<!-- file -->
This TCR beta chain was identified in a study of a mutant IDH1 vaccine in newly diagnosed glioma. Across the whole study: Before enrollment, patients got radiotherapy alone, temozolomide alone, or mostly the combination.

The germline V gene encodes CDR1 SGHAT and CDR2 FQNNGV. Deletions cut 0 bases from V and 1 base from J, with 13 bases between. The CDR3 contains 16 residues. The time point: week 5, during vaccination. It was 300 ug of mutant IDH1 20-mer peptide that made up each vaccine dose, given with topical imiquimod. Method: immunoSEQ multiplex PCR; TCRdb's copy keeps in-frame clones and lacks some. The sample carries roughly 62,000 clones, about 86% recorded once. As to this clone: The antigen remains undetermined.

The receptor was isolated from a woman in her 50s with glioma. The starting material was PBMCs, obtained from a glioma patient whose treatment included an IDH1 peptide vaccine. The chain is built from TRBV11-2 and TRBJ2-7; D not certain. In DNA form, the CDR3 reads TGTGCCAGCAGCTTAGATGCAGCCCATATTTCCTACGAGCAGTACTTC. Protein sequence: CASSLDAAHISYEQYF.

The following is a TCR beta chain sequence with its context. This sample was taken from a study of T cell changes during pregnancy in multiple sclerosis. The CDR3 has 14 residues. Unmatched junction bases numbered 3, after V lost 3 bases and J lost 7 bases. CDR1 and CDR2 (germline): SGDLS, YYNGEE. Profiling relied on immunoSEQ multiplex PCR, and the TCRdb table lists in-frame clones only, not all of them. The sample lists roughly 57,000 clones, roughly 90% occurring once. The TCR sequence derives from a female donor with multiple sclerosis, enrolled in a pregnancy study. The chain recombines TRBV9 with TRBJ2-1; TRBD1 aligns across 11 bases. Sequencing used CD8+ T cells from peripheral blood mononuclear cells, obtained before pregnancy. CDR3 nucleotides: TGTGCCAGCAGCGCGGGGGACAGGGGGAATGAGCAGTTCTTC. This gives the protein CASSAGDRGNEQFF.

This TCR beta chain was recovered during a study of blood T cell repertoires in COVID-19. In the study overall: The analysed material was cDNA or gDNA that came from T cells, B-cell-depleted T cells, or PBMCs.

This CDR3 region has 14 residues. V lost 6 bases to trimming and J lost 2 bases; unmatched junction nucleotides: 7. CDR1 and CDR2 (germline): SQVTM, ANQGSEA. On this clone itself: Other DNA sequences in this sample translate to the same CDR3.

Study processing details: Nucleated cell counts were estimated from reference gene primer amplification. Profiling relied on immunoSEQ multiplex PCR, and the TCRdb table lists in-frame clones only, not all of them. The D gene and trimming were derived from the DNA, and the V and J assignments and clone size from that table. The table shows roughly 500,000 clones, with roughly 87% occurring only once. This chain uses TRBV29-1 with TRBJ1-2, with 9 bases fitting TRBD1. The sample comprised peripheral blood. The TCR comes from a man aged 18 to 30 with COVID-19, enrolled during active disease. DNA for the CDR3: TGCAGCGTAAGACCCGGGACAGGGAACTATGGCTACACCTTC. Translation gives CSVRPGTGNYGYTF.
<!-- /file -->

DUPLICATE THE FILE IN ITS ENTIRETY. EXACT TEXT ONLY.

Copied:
This TCR beta chain was identified in a study of a mutant IDH1 vaccine in newly diagnosed glioma. Across the whole study: Before enrollment, patients got radiotherapy alone, temozolomide alone, or mostly the combination.

The germline V gene encodes CDR1 SGHAT and CDR2 FQNNGV. Deletions cut 0 bases from V and 1 base from J, with 13 bases between. The CDR3 contains 16 residues. The time point: week 5, during vaccination. It was 300 ug of mutant IDH1 20-mer peptide that made up each vaccine dose, given with topical imiquimod. Method: immunoSEQ multiplex PCR; TCRdb's copy keeps in-frame clones and lacks some. The sample carries roughly 62,000 clones, about 86% recorded once. As to this clone: The antigen remains undetermined.

The receptor was isolated from a woman in her 50s with glioma. The starting material was PBMCs, obtained from a glioma patient whose treatment included an IDH1 peptide vaccine. The chain is built from TRBV11-2 and TRBJ2-7; D not certain. In DNA form, the CDR3 reads TGTGCCAGCAGCTTAGATGCAGCCCATATTTCCTACGAGCAGTACTTC. Protein sequence: CASSLDAAHISYEQYF.

The following is a TCR beta chain sequence with its context. This sample was taken from a study of T cell changes during pregnancy in multiple sclerosis. The CDR3 has 14 residues. Unmatched junction bases numbered 3, after V lost 3 bases and J lost 7 bases. CDR1 and CDR2 (germline): SGDLS, YYNGEE. Profiling relied on immunoSEQ multiplex PCR, and the TCRdb table lists in-frame clones only, not all of them. The sample lists roughly 57,000 clones, roughly 90% occurring once. The TCR sequence derives from a female donor with multiple sclerosis, enrolled in a pregnancy study. The chain recombines TRBV9 with TRBJ2-1; TRBD1 aligns across 11 bases. Sequencing used CD8+ T cells from peripheral blood mononuclear cells, obtained before pregnancy. CDR3 nucleotides: TGTGCCAGCAGCGCGGGGGACAGGGGGAATGAGCAGTTCTTC. This gives the protein CASSAGDRGNEQFF.

This TCR beta chain was recovered during a study of blood T cell repertoires in COVID-19. In the study overall: The analysed material was cDNA or gDNA that came from T cells, B-cell-depleted T cells, or PBMCs.

This CDR3 region has 14 residues. V lost 6 bases to trimming and J lost 2 bases; unmatched junction nucleotides: 7. CDR1 and CDR2 (germline): SQVTM, ANQGSEA. On this clone itself: Other DNA sequences in this sample translate to the same CDR3.

Study processing details: Nucleated cell counts were estimated from reference gene primer amplification. Profiling relied on immunoSEQ multiplex PCR, and the TCRdb table lists in-frame clones only, not all of them. The D gene and trimming were derived from the DNA, and the V and J assignments and clone size from that table. The table shows roughly 500,000 clones, with roughly 87% occurring only once. This chain uses TRBV29-1 with TRBJ1-2, with 9 bases fitting TRBD1. The sample comprised peripheral blood. The TCR comes from a man aged 18 to 30 with COVID-19, enrolled during active disease. DNA for the CDR3: TGCAGCGTAAGACCCGGGACAGGGAACTATGGCTACACCTTC. Translation gives CSVRPGTGNYGYTF.